El Pais, the most influential Spanish-speaking newspaper, published an article about Aretian’s work
Ramon Gras Alomà, Aretian Urban Analytics and Design co-founder and Harvard researcher, was recently interviewed by Anatxu Zabalbeascoa, a journalist working for the leading newspaper El País. Anatxu Zabalbeascoa is a Catalan journalist who studied art in Chicago and is a specialist in architecture and urban design. She is the author of several books on art and architecture and organized, among other things, several exhibitions and events around the world of art and architecture. El País is the largest Spanish-Speaking newspaper in the world and this article covers the topic of urbanism and the future of cities.
This article talks about several variables affecting cities nowadays, like tourism for instance, which has the effect of pushing the citizens farther in order to make space for specific touristic activities. This effect is noted by Jorge Dioni López (journalist and author) and Francesc Muñoz (Observatorio de la Urbanización en la Universidad Autónoma de Barcelona) who point out that European cities have become museums for the world, forcing residents to exit the urban spaces of their own cities. They also criticize the development of buildings that are not occupied but that are simply built to hold monetary value.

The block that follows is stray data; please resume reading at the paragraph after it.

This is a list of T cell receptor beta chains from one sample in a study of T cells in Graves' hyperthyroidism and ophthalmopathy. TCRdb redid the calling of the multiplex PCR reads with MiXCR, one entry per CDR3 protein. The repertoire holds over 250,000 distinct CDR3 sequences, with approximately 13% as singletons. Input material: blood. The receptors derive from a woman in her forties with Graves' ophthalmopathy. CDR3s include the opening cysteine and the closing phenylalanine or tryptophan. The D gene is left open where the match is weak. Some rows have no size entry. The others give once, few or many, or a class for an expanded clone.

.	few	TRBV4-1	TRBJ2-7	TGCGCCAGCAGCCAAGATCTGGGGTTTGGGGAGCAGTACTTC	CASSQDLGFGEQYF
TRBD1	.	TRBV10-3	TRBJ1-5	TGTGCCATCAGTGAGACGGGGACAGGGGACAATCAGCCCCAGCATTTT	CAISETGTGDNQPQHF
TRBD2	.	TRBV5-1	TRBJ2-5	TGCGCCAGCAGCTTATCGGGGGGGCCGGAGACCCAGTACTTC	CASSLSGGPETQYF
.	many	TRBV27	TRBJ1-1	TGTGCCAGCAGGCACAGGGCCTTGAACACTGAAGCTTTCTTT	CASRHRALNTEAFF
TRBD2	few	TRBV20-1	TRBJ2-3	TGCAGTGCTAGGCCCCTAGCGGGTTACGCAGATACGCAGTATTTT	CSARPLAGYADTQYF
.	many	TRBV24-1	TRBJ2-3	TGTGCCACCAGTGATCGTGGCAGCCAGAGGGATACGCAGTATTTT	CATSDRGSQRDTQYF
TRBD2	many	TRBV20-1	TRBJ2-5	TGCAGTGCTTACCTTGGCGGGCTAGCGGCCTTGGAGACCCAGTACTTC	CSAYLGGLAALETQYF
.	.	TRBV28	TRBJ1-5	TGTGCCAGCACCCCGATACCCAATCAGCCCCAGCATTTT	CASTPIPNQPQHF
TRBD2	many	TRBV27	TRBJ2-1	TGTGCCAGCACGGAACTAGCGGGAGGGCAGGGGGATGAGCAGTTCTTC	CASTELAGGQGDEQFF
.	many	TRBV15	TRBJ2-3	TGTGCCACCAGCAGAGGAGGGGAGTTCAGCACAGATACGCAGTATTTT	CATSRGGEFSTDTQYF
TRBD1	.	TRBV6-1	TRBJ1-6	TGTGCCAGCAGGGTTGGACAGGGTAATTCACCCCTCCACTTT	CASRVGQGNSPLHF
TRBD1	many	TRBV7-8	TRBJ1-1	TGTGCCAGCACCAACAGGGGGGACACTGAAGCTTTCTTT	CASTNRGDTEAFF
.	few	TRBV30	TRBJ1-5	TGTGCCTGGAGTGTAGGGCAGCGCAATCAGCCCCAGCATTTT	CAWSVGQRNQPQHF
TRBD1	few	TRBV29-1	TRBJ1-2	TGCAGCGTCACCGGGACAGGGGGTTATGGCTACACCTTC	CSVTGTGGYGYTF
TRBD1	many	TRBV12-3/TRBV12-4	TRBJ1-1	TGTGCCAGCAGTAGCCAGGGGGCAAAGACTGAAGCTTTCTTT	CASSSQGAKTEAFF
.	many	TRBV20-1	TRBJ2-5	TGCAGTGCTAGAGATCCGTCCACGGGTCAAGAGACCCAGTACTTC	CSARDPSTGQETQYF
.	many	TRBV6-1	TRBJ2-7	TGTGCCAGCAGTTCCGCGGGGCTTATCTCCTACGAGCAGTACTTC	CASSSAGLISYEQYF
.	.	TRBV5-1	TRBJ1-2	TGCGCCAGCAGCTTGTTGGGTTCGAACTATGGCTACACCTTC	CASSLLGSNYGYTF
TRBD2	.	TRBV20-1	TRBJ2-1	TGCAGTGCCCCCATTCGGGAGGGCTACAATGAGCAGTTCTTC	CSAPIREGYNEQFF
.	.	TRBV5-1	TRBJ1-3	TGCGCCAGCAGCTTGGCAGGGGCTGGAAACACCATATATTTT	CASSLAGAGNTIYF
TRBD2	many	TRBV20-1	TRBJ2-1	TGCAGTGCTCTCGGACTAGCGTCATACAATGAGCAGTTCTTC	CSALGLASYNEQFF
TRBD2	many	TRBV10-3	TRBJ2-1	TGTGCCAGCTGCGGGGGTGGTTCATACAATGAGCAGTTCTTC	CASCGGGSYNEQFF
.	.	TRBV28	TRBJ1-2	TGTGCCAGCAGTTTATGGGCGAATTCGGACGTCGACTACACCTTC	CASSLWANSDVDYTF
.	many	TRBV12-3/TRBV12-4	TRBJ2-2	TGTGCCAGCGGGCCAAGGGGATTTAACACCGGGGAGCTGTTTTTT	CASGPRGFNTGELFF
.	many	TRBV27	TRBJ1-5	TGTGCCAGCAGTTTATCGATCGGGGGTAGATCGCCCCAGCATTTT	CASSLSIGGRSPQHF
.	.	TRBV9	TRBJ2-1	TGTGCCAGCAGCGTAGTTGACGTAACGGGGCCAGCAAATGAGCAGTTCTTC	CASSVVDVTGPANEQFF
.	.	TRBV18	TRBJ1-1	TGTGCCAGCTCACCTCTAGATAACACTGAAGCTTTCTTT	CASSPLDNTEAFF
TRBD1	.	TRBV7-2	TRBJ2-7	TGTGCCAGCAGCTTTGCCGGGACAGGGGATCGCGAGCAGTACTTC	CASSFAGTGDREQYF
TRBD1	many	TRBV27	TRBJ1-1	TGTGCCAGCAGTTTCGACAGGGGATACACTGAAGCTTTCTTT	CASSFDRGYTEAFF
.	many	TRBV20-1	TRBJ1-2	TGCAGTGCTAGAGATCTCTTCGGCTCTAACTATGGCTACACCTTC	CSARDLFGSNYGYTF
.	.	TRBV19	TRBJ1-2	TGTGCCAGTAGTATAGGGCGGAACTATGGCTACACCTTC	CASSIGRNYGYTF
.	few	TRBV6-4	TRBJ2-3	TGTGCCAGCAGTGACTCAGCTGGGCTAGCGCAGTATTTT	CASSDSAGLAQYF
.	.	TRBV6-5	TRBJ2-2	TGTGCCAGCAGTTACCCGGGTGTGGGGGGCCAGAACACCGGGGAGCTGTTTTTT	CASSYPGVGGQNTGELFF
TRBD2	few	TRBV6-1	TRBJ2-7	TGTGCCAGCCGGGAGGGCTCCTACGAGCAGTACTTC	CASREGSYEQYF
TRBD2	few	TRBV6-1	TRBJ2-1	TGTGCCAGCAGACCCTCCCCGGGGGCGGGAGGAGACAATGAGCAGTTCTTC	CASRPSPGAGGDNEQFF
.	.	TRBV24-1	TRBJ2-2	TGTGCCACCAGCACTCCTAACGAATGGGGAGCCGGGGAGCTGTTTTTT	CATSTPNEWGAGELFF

Read the article here.
Ramon Gras Alomà then pinpoints the importance of the development of a new Science of City taking into account the many weaknesses of specific urban typology and the establishment of urban spaces that foster equality and community-building. The typology of fractality is a typology that combines prosperity and equality and is characterized by a harmonic polycentricity on the model of the 15-minute city. Ramon also insists that urban ecosystems can become very efficient, sustainable and desirable patterns of urban growth. The novel Science of Cities developed at Aretian allows progress towards a better management of urban problems that puts the citizen at the center of the city, geographically and philosophically.
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